KUALA LUMPUR (Reuters) - The bidding teams from Beijing and Almaty made their final pitches to the International Olympic Committee (IOC) on Friday, pushing their cases to be chosen as the host for the 2022 winter Olympics.
Beijing, bidding to become the first city to host both the summer and winter Games, presented itself as the safe choice, emphasizing that they have already proven themselves as an Olympic host and have the experience and financial muscle to do it again.
The bid team from Kazakhstan urged the IOC to resist the temptation to go back to China and instead send a positive message to smaller developing countries that they too could host the world’s greatest sporting events.
Chinese President Xi Jinping was not present at the Malaysian convention center where the presentations took place, but sent a video message that was broadcast to the 85 IOC members who will vote in a secret ballot to decide the winner, expected to be announced around 10 GMT.
“Let me assure you, if you choose Beijing the Chinese people will stage excellent and extraordinary Games,” he said.
Beijing is the clear favorite to win the vote as the IOC grapples with the effects of a global economic crisis and the shifting power-base of world sport.
The four European candidates who originally entered the 2022 election all dropped out of the race, citing concerns about the escalating costs of staging the Olympics and dwindling support at home, prompting the IOC to introduce a raft of reforms to cut costs and attract more bidders in the future.
With only Beijing and Almaty in the running, the IOC is left with a tricky choice.
The Chinese capital is the clear favorite because of its proven track record but Almaty is a better fit with the IOC’s new reforms, which advocate less expensive and more sustainable bids.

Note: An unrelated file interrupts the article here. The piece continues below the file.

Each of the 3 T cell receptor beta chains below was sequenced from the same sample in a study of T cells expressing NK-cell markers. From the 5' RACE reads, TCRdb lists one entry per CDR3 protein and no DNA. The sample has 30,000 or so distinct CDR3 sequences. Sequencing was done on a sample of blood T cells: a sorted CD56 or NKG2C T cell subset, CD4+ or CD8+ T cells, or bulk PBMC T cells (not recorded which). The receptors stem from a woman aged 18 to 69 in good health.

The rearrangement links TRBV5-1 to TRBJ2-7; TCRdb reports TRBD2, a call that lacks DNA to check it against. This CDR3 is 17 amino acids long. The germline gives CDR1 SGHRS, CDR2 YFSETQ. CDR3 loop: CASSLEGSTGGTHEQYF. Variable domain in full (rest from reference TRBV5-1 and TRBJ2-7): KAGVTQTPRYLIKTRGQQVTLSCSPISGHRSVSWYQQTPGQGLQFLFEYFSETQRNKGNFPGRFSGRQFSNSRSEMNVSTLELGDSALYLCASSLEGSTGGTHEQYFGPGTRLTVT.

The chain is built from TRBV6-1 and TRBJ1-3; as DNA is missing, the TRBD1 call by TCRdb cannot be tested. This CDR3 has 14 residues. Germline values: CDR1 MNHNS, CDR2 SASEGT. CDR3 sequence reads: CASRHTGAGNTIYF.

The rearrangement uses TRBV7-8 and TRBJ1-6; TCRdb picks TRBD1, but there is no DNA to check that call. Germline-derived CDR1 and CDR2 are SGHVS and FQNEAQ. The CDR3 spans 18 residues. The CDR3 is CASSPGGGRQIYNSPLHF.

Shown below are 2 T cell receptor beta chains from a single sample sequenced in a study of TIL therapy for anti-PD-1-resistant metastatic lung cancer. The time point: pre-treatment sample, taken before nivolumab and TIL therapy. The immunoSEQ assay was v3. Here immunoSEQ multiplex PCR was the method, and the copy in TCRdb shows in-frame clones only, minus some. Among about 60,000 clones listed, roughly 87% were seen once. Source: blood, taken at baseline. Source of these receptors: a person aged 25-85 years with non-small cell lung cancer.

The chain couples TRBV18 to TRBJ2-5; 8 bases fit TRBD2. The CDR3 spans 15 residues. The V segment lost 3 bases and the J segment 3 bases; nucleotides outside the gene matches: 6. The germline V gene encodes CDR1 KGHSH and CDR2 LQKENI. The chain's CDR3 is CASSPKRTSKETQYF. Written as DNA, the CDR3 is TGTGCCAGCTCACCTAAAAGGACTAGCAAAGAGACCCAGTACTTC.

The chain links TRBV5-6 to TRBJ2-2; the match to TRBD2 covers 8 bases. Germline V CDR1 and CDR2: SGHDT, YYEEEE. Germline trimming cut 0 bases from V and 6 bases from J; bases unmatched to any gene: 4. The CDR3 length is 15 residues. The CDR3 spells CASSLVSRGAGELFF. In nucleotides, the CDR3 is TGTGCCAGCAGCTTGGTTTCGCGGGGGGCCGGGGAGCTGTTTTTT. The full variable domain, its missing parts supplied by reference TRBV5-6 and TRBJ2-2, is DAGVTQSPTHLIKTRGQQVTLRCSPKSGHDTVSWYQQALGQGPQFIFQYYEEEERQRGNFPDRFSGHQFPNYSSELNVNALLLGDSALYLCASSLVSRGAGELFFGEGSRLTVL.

“Almaty is not a risky choice for 2022,” Kazakhstan Prime Minister Karim Massimov told the IOC.
“We are a golden opportunity to show smaller, advancing nations can host the Games, to give athletes the true winter experience they deserve.”
Almaty, the second-largest former Soviet oil producer after Russia, also provided assurances that they had the money to pay for the Games and drew heavily on their campaign slogan “keeping it real”, a thinly-veiled poke at Beijing’s lack of snow.
But China’s Sports Minister Liu Peng played down any concerns about lack of snow, saying ski resorts have been operating in the proposed mountain venues for two decades.
“Beijing 2022 will build on our existing snow-making capabilities to supplement snowfall... with minimal environmental impact,” he said. “We have a strong experience in organizing winter Games.”
Some 85 members of the 100-strong IOC will be voting at the 128th session in the Malaysian capital with a straight majority sufficient to decide the outcome.
The IOC President Thomas Bach has elected not to vote, while a handful of other members, including FIFA president Sepp Blatter, were not present.
Editing by Ossian Shine